Here's another. CloudWatch reports elastic cache memory usage but not the total available memory. CloudWatch also doesn't provide math functions such as dividing two metric series. However, CloudWatch does provide percentiles on data points. This is how you can determine your P50, P90, or P95. This is especially useful for latencies. Metric data points may have multiple dimensions. Dimensions compare different metric streams. The active usage metric may use the page dimension to differentiate between the chat and my account pages. There's one big drawback here though. You can only compare metrics that share all of the same dimensions. CloudWatch recently bumped their data retention from two weeks to 15 months for no extra cost. This addressed a major drawback in the service. Now data is kept for a longer time with less granularity as you go farther back in time. This should be enough for the majority of users. CloudWatch uses APIs just like all of the other AWS services. Thus, you may use the AWS CLI or other relevant SDK to report custom metric data and dimensions back to CloudWatch. This is mandatory if you want to autoscale or alert on data not automatically provided by CloudWatch. You can use the APIs to fill in the gaps by calculating ratios, I'm looking at you memory statistics, and manually reporting them back.

You may also use the Collectd plugin to report data back to CloudWatch if that's your style. You also get alarms. You may also know these as alerts, but CloudWatch calls them alarms. Regardless of what they're called, the point is they need to get someone's attention. Here you have all of the power of SNS on hand. This gives you access to sending email, SMS, or even calling a lambda function to execute custom code. CloudWatch really does excel at alarms. If you just need to send an email to your on-call team then this is just the ticket.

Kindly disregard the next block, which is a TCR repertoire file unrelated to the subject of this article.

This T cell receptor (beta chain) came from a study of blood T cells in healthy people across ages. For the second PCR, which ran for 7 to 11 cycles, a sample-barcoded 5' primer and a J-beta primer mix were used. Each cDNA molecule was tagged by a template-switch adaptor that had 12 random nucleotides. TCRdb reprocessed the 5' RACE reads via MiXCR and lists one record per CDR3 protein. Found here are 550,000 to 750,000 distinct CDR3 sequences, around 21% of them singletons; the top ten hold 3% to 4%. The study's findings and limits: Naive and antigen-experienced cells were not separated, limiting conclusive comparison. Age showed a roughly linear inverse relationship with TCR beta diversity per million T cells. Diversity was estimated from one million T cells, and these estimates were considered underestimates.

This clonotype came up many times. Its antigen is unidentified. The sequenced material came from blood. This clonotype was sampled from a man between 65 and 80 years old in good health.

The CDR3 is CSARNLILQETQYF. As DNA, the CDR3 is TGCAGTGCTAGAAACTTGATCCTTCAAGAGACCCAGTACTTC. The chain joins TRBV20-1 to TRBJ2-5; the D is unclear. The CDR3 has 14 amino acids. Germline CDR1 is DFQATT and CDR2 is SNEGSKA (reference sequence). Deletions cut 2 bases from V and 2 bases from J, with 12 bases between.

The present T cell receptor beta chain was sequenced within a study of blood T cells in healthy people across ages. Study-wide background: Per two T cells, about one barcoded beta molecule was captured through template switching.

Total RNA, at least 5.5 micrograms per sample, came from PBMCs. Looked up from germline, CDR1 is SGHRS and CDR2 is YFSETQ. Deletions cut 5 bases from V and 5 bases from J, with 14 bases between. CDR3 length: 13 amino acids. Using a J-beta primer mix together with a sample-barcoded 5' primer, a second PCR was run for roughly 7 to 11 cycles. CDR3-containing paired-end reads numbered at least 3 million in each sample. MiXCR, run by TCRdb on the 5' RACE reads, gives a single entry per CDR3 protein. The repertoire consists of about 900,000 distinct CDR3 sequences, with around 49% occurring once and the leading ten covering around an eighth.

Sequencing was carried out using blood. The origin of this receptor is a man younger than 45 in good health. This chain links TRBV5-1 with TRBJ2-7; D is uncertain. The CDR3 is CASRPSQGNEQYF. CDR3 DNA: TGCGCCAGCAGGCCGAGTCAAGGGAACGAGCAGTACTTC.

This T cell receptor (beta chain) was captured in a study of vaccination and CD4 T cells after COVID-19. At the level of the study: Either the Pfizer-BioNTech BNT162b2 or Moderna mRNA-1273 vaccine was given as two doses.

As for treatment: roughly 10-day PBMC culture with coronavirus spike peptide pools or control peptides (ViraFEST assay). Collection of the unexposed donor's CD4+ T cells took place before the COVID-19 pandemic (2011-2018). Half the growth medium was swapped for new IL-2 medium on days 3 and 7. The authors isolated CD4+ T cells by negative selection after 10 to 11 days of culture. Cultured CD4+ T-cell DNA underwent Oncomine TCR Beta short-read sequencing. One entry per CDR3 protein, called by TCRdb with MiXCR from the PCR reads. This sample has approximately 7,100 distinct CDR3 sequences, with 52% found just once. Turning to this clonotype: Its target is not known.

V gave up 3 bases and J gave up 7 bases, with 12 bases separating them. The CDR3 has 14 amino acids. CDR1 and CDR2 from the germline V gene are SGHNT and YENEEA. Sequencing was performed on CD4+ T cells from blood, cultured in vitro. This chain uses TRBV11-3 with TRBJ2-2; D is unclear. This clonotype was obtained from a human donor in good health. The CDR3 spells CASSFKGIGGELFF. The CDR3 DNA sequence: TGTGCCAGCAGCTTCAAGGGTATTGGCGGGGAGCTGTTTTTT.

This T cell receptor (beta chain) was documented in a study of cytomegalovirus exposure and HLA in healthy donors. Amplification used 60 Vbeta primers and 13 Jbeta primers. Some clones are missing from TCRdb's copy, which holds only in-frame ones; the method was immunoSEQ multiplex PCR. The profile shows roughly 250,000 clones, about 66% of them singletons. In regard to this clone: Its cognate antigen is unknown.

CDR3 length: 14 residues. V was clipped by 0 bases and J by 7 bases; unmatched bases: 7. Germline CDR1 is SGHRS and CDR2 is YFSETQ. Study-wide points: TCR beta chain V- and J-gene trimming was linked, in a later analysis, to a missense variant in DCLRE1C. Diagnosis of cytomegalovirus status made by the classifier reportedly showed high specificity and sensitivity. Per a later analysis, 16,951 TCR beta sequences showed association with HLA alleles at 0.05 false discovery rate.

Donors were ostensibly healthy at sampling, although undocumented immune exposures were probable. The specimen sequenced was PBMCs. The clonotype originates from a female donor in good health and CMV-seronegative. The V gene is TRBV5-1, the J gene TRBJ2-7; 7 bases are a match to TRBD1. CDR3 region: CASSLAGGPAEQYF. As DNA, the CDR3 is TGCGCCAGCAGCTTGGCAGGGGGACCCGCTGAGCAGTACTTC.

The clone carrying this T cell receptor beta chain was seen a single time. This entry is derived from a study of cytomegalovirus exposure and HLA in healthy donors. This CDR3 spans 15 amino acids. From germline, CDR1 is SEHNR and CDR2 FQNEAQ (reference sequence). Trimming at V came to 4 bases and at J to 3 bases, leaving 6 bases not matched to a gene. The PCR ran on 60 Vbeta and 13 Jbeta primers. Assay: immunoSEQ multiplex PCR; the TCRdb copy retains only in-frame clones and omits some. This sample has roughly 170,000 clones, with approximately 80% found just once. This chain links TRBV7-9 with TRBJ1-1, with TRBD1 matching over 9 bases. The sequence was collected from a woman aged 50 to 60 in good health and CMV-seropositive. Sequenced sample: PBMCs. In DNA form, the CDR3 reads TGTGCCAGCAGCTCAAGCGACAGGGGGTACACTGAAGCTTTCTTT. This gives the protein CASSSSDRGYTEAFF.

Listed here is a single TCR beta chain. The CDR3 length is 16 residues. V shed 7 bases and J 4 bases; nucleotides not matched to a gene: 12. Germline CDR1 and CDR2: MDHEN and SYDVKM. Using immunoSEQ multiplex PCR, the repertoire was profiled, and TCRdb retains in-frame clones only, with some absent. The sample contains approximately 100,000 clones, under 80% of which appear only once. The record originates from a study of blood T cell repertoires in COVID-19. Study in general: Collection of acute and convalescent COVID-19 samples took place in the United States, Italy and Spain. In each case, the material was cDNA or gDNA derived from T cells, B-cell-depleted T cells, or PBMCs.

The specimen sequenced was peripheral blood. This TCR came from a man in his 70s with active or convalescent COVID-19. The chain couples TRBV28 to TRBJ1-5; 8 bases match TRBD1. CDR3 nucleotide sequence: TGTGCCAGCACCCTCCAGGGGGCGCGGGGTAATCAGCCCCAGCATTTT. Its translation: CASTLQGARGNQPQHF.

Let's recap this lesson with a summary and recommendations on how to use CloudWatch. CloudWatch is great if you aren't sure what data you need. The out-of-the-box data is generally good enough to access what's missing for your particular requirements. Look for ways to fill in the gaps when you know what else you need. You can also use CloudWatch's dashboard for simple visualizations over your entire application. If you're already using something like or any other SaaS or metrics, then you're probably better off just sticking with that.

These options are more full featured and usually have integrations to automatically pull in data from CloudWatch so you don't need to re-implement anything. You'll need CloudWatch for autoscaling triggers regardless if you use it as your primary metric collection tool. Remember to use the AWS CLI or SDK to push in custom data as needed. If you opt to use CloudWatch as your primary metric collection tool, then you can use it for alarms as well. If you don't then make sure your tool can also ping you when data matches certain conditions. Remember, it's not production until it's monitored and it's not monitored unless there's someone there to actually handle what's going wrong.

All right, that's enough about CloudWatch for now. We touched on how autoscaling can save you money. The next lesson is all about other ways to save you money and keep your cost under control. AWS is not cheap these days so it's more important than ever. Join me in the next lesson where we talk about dollars and cents. Cheers.

About the Author

Adam is backend/service engineer turned deployment and infrastructure engineer. His passion is building rock solid services and equally powerful deployment pipelines. He has been working with Docker for years and leads the SRE team at Saltside. Outside of work he's a traveller, beach bum, and trance addict.